"Last year, it seemed like it was all weeds. But you've got to be patient. There's something about wild plants, it's no flash in the pan," Wagner said.

This summer, the plantings exploded in color and sound. They're alive with blossoming black-eyed Susan, bee balm, cone flowers, yarrow and several clovers but they're truly alive with bees, a few butterflies and other insects besides.

"There are purples, reds, yellows. I've taken a couple hundred photos and it's like holy cow. There's been a definite evolving of color through the season, and it should continue changing into fall," Wagner said. "There's a monster variety of flowers and blooming things and it's just loaded with bees."

ADVERTISEMENT

Wagner said the experience of having the divided seven-acre plot on his land has been gratifying.

"It's great to do something like this on the prairie. But you've got to be able to tolerate a little mess," he said.

This year, one of the plots had an infestation of horse's tail weed, which he, with the help of his wife, Leone, lopped off at the top to let the sun penetrate through.

"That was the only problem, but this just happens to be the year for horse's tail," he said.

Bush said landowners such as the Wagners could continue to see new varieties come into bloom as the plots mature and some seeds finally come into their own.

"We'll fine-tune the seed mix as we learn. With some soils, some seeds may do better than others, and, with some, it may take a couple of years to establish and bloom," she said.

One wonderful result - besides pheasants foraging in the plots, and bees, butterflies and insects having a field day - is the reaction from landowners.

"They're very happy with what they see and to us, that's just as important as what the bees and the butterflies are getting out of," Bush said.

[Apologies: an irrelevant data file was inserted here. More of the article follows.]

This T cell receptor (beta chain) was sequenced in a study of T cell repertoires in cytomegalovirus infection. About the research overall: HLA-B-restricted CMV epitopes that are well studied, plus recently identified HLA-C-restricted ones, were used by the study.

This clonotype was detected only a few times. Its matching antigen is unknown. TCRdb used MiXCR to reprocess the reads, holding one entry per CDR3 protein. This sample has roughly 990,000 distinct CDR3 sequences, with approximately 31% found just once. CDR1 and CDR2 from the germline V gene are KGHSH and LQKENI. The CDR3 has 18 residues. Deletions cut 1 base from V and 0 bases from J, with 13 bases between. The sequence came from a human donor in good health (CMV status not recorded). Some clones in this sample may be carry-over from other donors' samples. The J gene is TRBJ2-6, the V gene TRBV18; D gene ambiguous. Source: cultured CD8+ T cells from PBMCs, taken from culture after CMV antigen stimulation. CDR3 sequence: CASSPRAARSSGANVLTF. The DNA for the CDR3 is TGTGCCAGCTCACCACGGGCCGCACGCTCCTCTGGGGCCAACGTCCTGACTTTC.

ADVERTISEMENT

Anyone interested in participating can call 701-403-4853.

CLOVER: In a photo from earlier this summer, blooms of red clover and white yarrow were some of the predominant colors in Bill and Leone Wagner's pollinator plots on their land near Hazen. The seed mix is meant to provide a variety of blooming plants spring through fall to nourish bees, birds and butterflies. (LAUREN DONOVAN, TRIBUNE).

BILL: Bill Wagner is one of 15 landowners in North Dakota participating in a multistate Honey Bee and Monarch Butterfly Partnership. (LAUREN DONOVAN, TRIBUNE).

Related Topics: AGRICULTURE
What To Read Next
Commercial farmers in Nebraska, the Dakotas, and Minnesota start using drones for spraying, seeding.
Artificial intelligence can now act as an artist or a writer. Does that mean AI is ready to play doctor? Many institutions, including Mayo Clinic, believe that AI is ready to become a useful tool.
Kevin and Lynette Thompson brought TNT Simmental Ranch to life in 1985. Now, their daughter, Shanon Erbele, and her husband, Gabriel, are taking over the reins, and their sale is for Feb. 10.
Even if it's not a lucrative venture, the hobby of raising rabbits continues at this farm near Sebeka, Minnesota.